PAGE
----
Firefighters work to put out the fires that engulfed the warehouses in the port of Beirut after the explosion. A few minutes after 6pm on August 4, 2020, a massive explosion shook Beirut, obliterating its port and destroying swathes of the city. At least 200 people were killed and more than 6,000 injured when 2,750 tons of ammonium nitrate detonated. The material had been stored in a warehouse in Beirut’s port since being seized by custom authorities in 2014, despite repeated warnings of the danger from port officials and its proximity to a densely populated area of the city. In the following days, as bodies continued to be pulled from the rubble, protesters occupied government ministries, set fires and faced off against security forces. © Lorenzo Tugnoli, Italy, Finalist, Professional, Documentary Projects, 2021 Sony World Photography Awards
Since its foundation in 2002, the San Camilo Hospice in Argentina has supported more than 2,000 people with life expectancies of less than six months, and their relatives and friends, without discrimination. Inspired by Mother Teresa, it was set up to help those with little money or no family support. Services are free and the hospice is sustained by donations and the work of 200 volunteers. © Marcos Azulay, Argentina, Shortlist, Professional, Documentary Projects, 2021 Sony World Photography Awards
In a culture where we turn our backs on death, and where euthanasia may end up being legalised, places such as San Camilo ensure nobody needs to feel abandoned. I made contact with the hospice in March 2019, aiming to record and share testimonies of people in their last stages of life. A few months later, I started volunteering there. © Marcos Azulay, Argentina, Shortlist, Professional, Documentary Projects, 2021 Sony World Photography Awards
An ecumenical service on Good Friday is held at a drive-in cinema in Düsseldorf, Germany on April 10, 2020. Indoor church services have been prohibited throughout the country since March 16. German Chancellor Angela Merkel spoke out in favour of a ‘measure and middle’ approach to the Covid-19 pandemic. At that point, in February 2020, with fewer than 50 confirmed infections in Germany, large parts of our population did not believe the virus could harm us; we have one of the best healthcare systems and the strongest market economy in Europe. Nevertheless, the virus spread rapidly. The country closed its borders, imposed contact bans and distance regulations. The lockdown began. My project is a journey through Germany during the first wave of Covid-19; it took me 9,000km through the country in order to create a coherent and personal document of the situation. Measure and Middle examines the state of German society – a nation that is often associated with bureaucracy, control and order – during an exceptional time of crisis. © Ingmar Björn Nolting, Germany, Shortlist, Professional, Documentary Projects, 2021 Sony World Photography Awards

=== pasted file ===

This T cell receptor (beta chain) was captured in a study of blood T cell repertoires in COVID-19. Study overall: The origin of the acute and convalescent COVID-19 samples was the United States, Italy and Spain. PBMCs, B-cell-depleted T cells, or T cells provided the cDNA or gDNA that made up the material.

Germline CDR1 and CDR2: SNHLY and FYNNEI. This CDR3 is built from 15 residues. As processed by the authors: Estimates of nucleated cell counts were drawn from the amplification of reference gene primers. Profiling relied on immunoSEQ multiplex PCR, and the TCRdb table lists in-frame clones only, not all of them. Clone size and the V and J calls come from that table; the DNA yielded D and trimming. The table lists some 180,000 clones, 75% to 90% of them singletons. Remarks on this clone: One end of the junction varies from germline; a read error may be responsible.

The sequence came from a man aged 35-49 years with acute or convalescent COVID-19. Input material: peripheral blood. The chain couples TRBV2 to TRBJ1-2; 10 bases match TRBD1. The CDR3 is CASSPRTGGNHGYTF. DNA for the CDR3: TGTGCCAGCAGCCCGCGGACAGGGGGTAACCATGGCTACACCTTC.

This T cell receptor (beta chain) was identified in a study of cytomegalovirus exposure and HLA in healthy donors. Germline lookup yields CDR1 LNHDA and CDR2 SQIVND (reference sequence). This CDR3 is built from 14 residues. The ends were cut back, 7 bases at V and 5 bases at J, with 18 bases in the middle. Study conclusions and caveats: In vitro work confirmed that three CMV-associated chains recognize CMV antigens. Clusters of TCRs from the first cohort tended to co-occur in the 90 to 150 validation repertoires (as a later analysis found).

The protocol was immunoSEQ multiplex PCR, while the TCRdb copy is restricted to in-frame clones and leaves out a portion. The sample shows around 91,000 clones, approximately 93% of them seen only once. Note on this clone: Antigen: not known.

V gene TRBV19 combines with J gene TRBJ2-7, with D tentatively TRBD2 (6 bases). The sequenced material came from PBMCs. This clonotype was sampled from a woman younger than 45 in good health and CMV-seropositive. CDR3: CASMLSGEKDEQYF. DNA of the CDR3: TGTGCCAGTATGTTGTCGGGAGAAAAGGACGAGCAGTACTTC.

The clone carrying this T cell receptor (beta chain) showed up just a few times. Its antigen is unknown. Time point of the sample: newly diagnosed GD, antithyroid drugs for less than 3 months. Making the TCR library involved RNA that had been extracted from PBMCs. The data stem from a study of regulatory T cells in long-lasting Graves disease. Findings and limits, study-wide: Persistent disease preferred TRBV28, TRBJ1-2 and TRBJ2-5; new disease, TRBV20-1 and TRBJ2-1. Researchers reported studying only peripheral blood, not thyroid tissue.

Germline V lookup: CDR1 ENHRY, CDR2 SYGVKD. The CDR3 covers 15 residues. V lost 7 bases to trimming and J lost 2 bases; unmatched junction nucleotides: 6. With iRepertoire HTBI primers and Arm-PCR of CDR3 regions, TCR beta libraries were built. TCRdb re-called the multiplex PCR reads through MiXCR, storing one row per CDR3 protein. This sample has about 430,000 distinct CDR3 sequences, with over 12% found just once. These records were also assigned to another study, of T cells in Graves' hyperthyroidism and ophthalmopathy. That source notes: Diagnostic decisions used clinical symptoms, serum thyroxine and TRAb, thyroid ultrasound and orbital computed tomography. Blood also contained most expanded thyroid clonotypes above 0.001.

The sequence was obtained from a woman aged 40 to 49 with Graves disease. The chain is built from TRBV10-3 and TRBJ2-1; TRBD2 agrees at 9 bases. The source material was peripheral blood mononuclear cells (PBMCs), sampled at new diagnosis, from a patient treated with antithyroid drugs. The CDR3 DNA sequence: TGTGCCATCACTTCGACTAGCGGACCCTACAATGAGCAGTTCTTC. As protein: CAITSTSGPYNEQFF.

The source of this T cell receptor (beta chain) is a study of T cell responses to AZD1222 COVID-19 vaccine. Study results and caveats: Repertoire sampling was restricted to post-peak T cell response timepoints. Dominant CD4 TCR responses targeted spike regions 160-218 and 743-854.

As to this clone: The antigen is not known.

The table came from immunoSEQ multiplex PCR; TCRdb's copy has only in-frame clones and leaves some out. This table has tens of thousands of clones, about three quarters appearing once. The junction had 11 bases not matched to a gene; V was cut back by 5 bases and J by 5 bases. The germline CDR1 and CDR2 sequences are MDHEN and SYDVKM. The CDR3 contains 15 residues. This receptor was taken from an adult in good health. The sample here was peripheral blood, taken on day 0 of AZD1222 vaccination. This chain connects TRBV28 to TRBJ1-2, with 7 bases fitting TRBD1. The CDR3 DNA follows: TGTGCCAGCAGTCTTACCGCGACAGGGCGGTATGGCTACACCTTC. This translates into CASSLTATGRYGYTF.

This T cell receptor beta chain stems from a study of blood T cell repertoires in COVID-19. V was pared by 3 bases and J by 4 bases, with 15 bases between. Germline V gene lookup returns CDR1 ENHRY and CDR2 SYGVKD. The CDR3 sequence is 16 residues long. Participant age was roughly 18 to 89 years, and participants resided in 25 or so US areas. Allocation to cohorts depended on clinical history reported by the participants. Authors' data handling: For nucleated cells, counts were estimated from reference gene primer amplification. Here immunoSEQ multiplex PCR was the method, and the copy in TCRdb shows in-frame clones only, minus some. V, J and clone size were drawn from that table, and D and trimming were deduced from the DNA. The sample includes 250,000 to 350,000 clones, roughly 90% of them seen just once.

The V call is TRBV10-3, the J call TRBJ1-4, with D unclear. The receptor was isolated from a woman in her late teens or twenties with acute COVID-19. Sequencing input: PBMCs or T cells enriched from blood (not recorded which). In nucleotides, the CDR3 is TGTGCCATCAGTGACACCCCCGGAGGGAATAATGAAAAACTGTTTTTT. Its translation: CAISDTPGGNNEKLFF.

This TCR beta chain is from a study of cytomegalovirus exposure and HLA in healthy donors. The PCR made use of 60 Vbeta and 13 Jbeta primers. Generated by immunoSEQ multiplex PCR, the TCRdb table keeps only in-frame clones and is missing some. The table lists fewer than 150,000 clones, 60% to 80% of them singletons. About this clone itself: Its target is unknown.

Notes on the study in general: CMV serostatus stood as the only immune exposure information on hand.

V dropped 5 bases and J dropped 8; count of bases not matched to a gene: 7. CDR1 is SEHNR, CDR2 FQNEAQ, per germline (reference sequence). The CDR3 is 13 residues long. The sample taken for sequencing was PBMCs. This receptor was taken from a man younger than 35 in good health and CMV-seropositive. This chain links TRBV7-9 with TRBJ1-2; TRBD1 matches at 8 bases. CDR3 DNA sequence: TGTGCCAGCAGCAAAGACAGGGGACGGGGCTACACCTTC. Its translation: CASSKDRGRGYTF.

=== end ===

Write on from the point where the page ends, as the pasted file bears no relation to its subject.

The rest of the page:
Members of the German Bundestag listening to the speech of Chancellor Angela Merkel in Berlin, Germany, on April 23, 2020. Distance regulations exist for the sessions of the Bundestag. “Nobody wants to hear this, but the truth is that we are not living in the final phase of this pandemic, but at the beginning,” said Angela Merkel. © Ingmar Björn Nolting, Germany, Shortlist, Professional, Documentary Projects, 2021 Sony World Photography Awards
Jan is my only child. During the spring lockdown, he had no direct contact with other kids; his only companions were me and his mother. I’ve been photographing my son while in isolation and have started spotting subtle changes in his behaviour caused by the change of circumstances. The long-term impact of isolation is difficult to foresee at this stage. In November 2020, schools shut down again; children have been learning from home since then. © Agnieszka Maruszczyk, Poland, Shortlist, Professional, Documentary Projects, 2021 Sony World Photography Awards